- name: busybox
    image: busybox
        cpu: 500m
        memory: "400Mi"
        cpu: 250m
        memory: "300Mi"
    command: ["md5sum"]
    args: ["/dev/urandom"]

Here requestsand limits represent the minimum and maximum values ​​of required resources, respectively.

  • The unit of CPU resources m is millicores the abbreviation, which means one-thousandth of a core, so cpu: 500m means that 0.5 a core is required;
  • The unit of memory is well understood, that is, common units such as MB and GB.

Node resource abstraction

$ k describe node <node>
  cpu:                          48
  mem-hard-eviction-threshold:  500Mi
  mem-soft-eviction-threshold:  1536Mi
  memory:                       263192560Ki
  pods:                         256
  cpu:                 46
  memory:              258486256Ki
  pods:                256
Allocated resources:
  (Total limits may be over 100 percent, i.e., overcommitted.)
  Resource            Requests     Limits
  --------            --------     ------
  cpu                 800m (1%)    7200m (15%)
  memory              1000Mi (0%)  7324Mi (2%)
  hugepages-1Gi       0 (0%)       0 (0%)

Let's look at these parts separately.


The total resources of this node (which can be simply understood as physical configuration ), for example, the above output shows that this node has 48CPU, 256GB memory, and so on.


The total amount of resources that can be allocated by k8s , obviously, Allocatable will not exceed Capacity, for example, there are 2 less CPUs as seen above, and only 46 are left.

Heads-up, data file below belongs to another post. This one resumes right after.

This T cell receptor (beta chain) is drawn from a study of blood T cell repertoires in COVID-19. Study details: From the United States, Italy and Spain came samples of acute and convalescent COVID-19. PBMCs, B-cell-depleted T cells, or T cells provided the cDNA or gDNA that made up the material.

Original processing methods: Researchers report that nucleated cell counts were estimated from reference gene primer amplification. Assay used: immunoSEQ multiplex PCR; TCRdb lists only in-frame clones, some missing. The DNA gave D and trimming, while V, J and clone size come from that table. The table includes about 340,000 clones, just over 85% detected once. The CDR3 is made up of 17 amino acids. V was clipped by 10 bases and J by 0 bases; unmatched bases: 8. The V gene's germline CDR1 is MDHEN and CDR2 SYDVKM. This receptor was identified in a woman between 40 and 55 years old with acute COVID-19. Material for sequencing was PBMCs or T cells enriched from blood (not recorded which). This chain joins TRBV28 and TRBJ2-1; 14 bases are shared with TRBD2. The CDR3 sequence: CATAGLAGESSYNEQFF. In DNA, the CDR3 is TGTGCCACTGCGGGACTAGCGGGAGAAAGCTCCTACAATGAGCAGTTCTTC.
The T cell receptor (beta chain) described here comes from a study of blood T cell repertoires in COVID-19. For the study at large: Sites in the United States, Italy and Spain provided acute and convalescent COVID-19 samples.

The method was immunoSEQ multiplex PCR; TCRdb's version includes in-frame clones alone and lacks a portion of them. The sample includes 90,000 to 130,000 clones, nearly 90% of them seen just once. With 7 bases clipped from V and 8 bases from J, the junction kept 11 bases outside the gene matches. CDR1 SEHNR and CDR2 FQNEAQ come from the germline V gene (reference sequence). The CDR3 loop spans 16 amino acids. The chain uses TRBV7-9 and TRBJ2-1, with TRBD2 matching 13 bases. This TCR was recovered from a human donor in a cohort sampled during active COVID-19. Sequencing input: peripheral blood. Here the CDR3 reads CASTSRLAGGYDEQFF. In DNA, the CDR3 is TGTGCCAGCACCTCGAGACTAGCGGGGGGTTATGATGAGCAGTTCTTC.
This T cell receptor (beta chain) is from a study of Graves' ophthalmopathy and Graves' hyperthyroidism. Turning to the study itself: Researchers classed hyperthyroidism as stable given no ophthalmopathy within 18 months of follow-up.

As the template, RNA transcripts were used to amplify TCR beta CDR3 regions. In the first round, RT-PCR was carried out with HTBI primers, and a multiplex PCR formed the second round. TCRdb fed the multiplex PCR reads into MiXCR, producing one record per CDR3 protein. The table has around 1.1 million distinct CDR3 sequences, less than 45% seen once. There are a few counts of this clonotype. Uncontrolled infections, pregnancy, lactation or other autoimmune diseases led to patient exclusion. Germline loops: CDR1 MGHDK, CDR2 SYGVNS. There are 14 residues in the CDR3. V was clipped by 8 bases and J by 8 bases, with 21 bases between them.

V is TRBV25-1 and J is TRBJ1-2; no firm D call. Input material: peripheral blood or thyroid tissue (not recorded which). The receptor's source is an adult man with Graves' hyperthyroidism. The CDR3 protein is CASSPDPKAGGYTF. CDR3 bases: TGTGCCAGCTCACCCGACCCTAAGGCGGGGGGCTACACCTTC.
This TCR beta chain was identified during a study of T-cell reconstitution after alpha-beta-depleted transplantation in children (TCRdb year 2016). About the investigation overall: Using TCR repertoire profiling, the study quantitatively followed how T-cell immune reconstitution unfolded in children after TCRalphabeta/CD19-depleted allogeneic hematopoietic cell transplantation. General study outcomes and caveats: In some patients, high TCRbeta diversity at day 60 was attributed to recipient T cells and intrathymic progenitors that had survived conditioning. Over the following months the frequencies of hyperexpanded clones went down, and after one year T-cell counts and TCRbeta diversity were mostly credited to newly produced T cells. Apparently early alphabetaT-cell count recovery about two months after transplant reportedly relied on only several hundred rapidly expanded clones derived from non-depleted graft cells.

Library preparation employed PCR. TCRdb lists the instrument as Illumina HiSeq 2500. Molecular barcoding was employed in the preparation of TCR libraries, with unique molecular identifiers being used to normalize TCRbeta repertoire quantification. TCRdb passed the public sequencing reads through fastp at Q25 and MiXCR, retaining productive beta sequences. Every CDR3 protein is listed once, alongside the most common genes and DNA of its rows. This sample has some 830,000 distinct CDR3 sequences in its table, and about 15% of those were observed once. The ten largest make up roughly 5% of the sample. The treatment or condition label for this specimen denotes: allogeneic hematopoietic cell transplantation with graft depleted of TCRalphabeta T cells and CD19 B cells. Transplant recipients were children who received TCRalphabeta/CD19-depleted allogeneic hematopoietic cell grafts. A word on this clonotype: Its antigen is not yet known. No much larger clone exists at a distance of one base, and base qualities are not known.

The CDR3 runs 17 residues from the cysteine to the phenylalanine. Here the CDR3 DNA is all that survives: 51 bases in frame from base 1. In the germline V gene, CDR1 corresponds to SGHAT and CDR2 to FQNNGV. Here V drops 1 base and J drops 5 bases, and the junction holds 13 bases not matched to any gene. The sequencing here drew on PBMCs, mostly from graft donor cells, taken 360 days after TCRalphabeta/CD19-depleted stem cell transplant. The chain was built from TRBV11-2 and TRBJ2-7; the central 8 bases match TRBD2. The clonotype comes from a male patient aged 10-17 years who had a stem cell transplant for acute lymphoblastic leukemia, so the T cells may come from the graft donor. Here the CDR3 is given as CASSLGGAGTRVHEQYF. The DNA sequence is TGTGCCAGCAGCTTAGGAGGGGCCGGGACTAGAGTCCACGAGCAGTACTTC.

The amount of resources that this node has allocated so far, note that the message also said that the node may be oversubscribed , so the sum may exceed Allocatable, but it will not exceed Capacity.

Allocatable does not exceed Capacity, and this concept is also well understood; but which resources are allocated specifically , causing Allocatable < Capacityit?

Node resource segmentation (reserved)

Because k8s-related basic services such as kubelet/docker/containerd and other operating system processes such as systemd/journald run on each node, not all resources of a node can be used to create pods for k8s. Therefore, when k8s manages and schedules resources, it needs to separate out the resource usage and enforcement of these basic services.

To this end, k8s proposed the Node Allocatable Resources[1] proposal, from which the above terms such as Capacity and Allocatable come from. A few notes:

  • If Allocatable is available, the scheduler will use Allocatable, otherwise it will use Capacity;
  • Using Allocatable is not overcommit, using Capacity is overcommit;

Calculation formula: [Allocatable] = [NodeCapacity] - [KubeReserved] - [SystemReserved] - [HardEvictionThreshold]

Let’s look at these types separately.

System Reserved

Basic services of the operating system, such as systemd, journald, etc., are outside k8s management . k8s cannot manage the allocation of these resources, but it can manage the enforcement of these resources, as we will see later.

Kube Reserved

k8s infrastructure services, including kubelet/docker/containerd, etc. Similar to the system services above, k8s cannot manage the allocation of these resources, but it can manage the enforcement of these resources, as we will see later.